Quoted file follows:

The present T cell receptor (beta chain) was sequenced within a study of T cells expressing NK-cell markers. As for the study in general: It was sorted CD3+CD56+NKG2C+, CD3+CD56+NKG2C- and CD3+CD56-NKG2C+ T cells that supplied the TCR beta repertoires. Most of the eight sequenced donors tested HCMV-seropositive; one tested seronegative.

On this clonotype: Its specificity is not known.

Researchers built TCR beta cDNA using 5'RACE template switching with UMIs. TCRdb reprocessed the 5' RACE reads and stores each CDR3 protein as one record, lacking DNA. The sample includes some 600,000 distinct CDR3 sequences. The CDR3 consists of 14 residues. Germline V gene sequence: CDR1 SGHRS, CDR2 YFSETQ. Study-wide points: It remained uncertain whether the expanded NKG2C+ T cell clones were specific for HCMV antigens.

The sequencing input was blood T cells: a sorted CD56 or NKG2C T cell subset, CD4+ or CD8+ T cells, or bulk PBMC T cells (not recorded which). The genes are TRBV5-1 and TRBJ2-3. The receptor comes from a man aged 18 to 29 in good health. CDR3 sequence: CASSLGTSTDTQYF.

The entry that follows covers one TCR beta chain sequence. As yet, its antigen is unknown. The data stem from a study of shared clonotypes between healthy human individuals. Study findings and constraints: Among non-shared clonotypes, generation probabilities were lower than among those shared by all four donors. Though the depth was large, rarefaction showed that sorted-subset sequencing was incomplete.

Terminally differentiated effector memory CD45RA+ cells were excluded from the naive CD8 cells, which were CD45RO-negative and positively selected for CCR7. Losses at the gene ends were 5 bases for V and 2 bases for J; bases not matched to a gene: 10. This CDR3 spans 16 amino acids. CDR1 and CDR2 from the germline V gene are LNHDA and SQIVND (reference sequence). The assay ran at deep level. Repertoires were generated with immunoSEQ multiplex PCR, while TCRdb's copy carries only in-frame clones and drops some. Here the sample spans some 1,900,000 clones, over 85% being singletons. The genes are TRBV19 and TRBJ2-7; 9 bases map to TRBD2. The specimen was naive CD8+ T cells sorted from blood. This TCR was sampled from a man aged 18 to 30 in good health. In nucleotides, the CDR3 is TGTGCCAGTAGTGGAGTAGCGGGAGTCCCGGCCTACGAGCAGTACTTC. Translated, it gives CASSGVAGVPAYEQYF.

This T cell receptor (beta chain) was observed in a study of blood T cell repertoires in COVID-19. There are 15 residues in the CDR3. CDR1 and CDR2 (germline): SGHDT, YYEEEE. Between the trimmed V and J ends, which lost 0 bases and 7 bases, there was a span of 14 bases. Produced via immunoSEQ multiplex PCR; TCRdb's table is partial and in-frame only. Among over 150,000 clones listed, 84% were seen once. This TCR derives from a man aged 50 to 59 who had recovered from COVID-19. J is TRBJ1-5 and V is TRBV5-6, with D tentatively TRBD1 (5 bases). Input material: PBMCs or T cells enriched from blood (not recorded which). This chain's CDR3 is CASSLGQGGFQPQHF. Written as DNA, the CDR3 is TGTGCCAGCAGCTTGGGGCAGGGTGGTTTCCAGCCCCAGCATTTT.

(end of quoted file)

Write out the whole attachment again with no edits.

The present T cell receptor (beta chain) was sequenced within a study of T cells expressing NK-cell markers. As for the study in general: It was sorted CD3+CD56+NKG2C+, CD3+CD56+NKG2C- and CD3+CD56-NKG2C+ T cells that supplied the TCR beta repertoires. Most of the eight sequenced donors tested HCMV-seropositive; one tested seronegative.

On this clonotype: Its specificity is not known.

Researchers built TCR beta cDNA using 5'RACE template switching with UMIs. TCRdb reprocessed the 5' RACE reads and stores each CDR3 protein as one record, lacking DNA. The sample includes some 600,000 distinct CDR3 sequences. The CDR3 consists of 14 residues. Germline V gene sequence: CDR1 SGHRS, CDR2 YFSETQ. Study-wide points: It remained uncertain whether the expanded NKG2C+ T cell clones were specific for HCMV antigens.

The sequencing input was blood T cells: a sorted CD56 or NKG2C T cell subset, CD4+ or CD8+ T cells, or bulk PBMC T cells (not recorded which). The genes are TRBV5-1 and TRBJ2-3. The receptor comes from a man aged 18 to 29 in good health. CDR3 sequence: CASSLGTSTDTQYF.

The entry that follows covers one TCR beta chain sequence. As yet, its antigen is unknown. The data stem from a study of shared clonotypes between healthy human individuals. Study findings and constraints: Among non-shared clonotypes, generation probabilities were lower than among those shared by all four donors. Though the depth was large, rarefaction showed that sorted-subset sequencing was incomplete.

Terminally differentiated effector memory CD45RA+ cells were excluded from the naive CD8 cells, which were CD45RO-negative and positively selected for CCR7. Losses at the gene ends were 5 bases for V and 2 bases for J; bases not matched to a gene: 10. This CDR3 spans 16 amino acids. CDR1 and CDR2 from the germline V gene are LNHDA and SQIVND (reference sequence). The assay ran at deep level. Repertoires were generated with immunoSEQ multiplex PCR, while TCRdb's copy carries only in-frame clones and drops some. Here the sample spans some 1,900,000 clones, over 85% being singletons. The genes are TRBV19 and TRBJ2-7; 9 bases map to TRBD2. The specimen was naive CD8+ T cells sorted from blood. This TCR was sampled from a man aged 18 to 30 in good health. In nucleotides, the CDR3 is TGTGCCAGTAGTGGAGTAGCGGGAGTCCCGGCCTACGAGCAGTACTTC. Translated, it gives CASSGVAGVPAYEQYF.

This T cell receptor (beta chain) was observed in a study of blood T cell repertoires in COVID-19. There are 15 residues in the CDR3. CDR1 and CDR2 (germline): SGHDT, YYEEEE. Between the trimmed V and J ends, which lost 0 bases and 7 bases, there was a span of 14 bases. Produced via immunoSEQ multiplex PCR; TCRdb's table is partial and in-frame only. Among over 150,000 clones listed, 84% were seen once. This TCR derives from a man aged 50 to 59 who had recovered from COVID-19. J is TRBJ1-5 and V is TRBV5-6, with D tentatively TRBD1 (5 bases). Input material: PBMCs or T cells enriched from blood (not recorded which). This chain's CDR3 is CASSLGQGGFQPQHF. Written as DNA, the CDR3 is TGTGCCAGCAGCTTGGGGCAGGGTGGTTTCCAGCCCCAGCATTTT.